Sunday, October 03, 2010

Sometimes When You Leap

Sometimes When You Leap

There's the bridge, and the water, and reflections of the lights
in the black water. There's the plummet. At the Golden Gate they say
that halfway down everyone discovers they still have something to live for,
and wish they could change their minds. I've thought about that, nights,
ass on the meditation cushion, wondering about who to phone.
There's the water pooling under the pear tree, rainy nights, a bare circle
of earth with roots like arteries falling towards the lawn.
No doubt if it. The earth is a solid facet. A troubling fact.
It's amazing what we can talk ourselves into, or out of. Belief is so
malleable, so subject to the will to deny. Whenever I drive Big Sur,
those hundred-foot cliffs plummeting from railing to waves, I wonder
who was going too fast, who missed the turn, broke the railing,
and yelled all the way down. Was it intentional? Sometimes
it seems like you want to believe that they all had a choice, to leap
or not, and that they chose wrong. But when your feet touch the railing
it doesn't feel like a choice. It feels inevitable. Be the cause of a deeper will.
Something driving you to do it. Calling it a choice seems so fucking logical.
But then you remember the dark nights, in the desert, getting colder
under that howling moon, and you hear the skitter of claws, all too close,
on the pea gravel under the scrub sage, and you remember that
you can't think your way out of things. No one who has survived the plummet
believes that rational answers had anything to do or say. If it's a choice,
you might as well choose to never get hurt, never get sick, never die.
But the choice isn't in our available hands.
There's a patch of shadow moving across the floor, as the sun moves.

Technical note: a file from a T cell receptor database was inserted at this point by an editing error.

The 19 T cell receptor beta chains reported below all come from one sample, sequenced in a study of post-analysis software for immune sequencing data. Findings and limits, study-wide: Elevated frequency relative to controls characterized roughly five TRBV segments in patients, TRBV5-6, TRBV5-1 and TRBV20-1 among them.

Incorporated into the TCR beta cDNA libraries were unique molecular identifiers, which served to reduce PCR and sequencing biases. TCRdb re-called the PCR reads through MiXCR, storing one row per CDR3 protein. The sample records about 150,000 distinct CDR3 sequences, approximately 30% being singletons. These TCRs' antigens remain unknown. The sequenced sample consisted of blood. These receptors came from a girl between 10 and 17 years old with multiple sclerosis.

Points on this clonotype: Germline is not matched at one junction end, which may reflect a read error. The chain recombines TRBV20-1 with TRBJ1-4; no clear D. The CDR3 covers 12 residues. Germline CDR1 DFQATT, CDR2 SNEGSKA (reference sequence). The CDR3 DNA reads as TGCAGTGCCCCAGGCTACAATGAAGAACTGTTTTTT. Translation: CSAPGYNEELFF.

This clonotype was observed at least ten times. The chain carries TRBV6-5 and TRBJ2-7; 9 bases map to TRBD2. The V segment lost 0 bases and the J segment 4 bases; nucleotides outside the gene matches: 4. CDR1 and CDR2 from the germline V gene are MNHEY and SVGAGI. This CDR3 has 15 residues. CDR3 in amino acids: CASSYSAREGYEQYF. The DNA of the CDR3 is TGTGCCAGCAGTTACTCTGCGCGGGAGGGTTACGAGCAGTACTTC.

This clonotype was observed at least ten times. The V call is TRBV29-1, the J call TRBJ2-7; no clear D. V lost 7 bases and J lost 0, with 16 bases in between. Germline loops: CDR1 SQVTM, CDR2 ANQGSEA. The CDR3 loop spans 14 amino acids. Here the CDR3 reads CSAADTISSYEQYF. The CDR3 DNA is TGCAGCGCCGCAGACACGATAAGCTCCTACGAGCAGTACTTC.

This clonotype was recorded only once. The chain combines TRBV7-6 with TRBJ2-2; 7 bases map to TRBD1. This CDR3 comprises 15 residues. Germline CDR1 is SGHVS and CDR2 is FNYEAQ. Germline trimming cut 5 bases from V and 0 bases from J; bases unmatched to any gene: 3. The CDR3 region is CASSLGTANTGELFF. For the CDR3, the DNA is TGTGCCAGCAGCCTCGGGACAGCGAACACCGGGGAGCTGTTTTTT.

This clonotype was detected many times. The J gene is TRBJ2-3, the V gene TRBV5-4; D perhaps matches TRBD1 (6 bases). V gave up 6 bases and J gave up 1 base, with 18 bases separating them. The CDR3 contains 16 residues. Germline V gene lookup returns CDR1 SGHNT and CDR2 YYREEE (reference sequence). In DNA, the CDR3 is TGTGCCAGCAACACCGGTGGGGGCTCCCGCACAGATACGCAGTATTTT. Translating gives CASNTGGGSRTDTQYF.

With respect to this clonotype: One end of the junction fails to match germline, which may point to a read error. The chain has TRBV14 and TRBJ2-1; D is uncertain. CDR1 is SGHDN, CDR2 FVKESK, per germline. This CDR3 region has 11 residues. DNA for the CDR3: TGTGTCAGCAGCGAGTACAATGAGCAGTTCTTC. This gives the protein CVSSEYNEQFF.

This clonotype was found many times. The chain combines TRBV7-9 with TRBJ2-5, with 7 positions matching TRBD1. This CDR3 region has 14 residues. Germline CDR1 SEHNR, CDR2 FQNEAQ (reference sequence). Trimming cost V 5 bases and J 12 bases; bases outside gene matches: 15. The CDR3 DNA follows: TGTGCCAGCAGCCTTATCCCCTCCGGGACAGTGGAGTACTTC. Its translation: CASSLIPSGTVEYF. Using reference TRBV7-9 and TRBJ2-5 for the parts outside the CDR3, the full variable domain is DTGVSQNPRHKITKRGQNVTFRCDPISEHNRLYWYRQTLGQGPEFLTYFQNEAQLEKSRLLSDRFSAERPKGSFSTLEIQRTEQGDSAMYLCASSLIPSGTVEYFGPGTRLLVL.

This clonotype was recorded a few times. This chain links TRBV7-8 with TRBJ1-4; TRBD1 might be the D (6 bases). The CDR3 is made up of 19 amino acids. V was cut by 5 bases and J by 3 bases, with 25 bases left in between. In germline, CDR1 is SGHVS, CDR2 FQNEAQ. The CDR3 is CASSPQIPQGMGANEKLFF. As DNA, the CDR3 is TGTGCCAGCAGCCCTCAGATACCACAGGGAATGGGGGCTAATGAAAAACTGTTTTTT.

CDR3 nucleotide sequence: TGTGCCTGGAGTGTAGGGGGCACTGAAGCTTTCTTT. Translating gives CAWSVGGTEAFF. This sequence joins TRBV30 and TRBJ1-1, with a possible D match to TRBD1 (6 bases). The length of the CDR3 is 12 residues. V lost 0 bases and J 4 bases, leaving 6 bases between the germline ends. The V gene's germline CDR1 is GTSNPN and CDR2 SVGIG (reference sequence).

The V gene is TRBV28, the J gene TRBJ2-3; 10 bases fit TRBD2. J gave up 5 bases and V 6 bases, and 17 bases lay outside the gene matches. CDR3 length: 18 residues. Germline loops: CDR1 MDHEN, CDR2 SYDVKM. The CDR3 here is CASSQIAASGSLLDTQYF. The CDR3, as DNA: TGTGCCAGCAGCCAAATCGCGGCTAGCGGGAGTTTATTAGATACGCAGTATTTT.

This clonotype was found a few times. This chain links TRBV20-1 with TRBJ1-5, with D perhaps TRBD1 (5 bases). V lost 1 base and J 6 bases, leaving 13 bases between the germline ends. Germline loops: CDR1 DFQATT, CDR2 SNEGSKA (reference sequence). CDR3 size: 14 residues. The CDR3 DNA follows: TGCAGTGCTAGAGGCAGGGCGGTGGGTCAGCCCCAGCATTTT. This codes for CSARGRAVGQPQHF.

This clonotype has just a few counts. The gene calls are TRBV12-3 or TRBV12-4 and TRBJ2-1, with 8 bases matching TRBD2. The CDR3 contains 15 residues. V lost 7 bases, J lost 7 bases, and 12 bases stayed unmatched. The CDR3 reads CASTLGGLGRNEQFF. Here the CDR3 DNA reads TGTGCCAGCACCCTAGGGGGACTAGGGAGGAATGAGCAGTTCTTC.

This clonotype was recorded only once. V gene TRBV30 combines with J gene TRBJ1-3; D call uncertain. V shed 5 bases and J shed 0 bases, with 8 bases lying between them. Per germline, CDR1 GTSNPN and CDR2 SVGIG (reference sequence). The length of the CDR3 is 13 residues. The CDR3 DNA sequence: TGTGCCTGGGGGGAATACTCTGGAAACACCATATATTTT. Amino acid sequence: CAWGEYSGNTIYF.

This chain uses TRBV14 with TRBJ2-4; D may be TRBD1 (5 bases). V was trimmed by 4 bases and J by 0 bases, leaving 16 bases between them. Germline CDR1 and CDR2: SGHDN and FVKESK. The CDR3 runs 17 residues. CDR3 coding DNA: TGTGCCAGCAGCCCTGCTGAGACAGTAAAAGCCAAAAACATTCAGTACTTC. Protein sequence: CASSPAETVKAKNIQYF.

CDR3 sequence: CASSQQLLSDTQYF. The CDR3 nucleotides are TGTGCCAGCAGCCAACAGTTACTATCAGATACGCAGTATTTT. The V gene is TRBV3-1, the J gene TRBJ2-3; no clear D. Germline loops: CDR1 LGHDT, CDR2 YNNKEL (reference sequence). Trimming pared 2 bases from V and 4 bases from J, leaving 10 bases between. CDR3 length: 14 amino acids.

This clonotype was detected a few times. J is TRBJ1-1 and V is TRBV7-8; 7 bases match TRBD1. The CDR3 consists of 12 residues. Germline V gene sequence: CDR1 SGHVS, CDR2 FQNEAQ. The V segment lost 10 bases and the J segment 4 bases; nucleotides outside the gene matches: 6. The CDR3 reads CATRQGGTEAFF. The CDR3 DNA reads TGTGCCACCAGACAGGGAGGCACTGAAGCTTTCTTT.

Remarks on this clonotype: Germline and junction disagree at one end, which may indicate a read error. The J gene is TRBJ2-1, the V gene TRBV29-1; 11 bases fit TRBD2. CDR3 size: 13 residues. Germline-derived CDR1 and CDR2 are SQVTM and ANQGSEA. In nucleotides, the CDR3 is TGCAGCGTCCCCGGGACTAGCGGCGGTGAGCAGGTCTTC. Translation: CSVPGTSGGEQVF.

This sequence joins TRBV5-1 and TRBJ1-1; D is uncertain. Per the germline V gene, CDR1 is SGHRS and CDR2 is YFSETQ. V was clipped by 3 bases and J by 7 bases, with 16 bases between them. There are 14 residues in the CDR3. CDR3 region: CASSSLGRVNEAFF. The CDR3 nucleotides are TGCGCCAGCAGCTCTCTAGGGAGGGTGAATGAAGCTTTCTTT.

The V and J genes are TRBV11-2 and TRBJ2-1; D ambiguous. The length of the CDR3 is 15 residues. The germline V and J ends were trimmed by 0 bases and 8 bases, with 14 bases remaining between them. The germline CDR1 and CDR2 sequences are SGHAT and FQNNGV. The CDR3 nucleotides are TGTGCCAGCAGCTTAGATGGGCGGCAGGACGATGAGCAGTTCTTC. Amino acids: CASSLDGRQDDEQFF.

Did I choose to put it there, or just to notice it? Did I make the sun?
Absurd. The gods hover around us in the dark, and we do our very best
to pretend they're not there. Sometimes the shadows are more alive than
sun, moon, stars. The lights in the sky are gods. We sing with their voices.
Sometimes you end up on the bridge, over the dark water. For awhile
it seems like flying, and for that little while, you're free.
Take wing, children. Pretend you've left the world behind. Be that freedom.
No one can take that away from you, no matter how short the plunge.
When you're drowning, go deeper, become a diver. Like those old
Cousteau documentaries when they rebreathed so far down into the trenches
they forget the sunlight, and there was nothing but the dark fall of dead flesh
falling like rain around you in the water. Floodlights only seeing so far. Sometimes it seems
like that, between sleeps, even up here, near the roof of heaven.
I spent a night camped near the bristlecone line, so high up, air so clear
it seemed I could just extend an arm and touch those stars. Did you feel that way,
or was it just the reflections of the night city skyline in the water? One night
in Chicago I scared myself thinking about the dark water lapping at the marina pier,
north of downtown, shadowed, alone. If you tripped, no one would find you there.
And those scratches of claws, a moonless predawn, on the desert hardpan.
If you rational fools think you've got it all figured it out, that everything's
some willful choice, something that could have been averted, you've suckled
your own lies. Denial is a force like riptides. But the dark water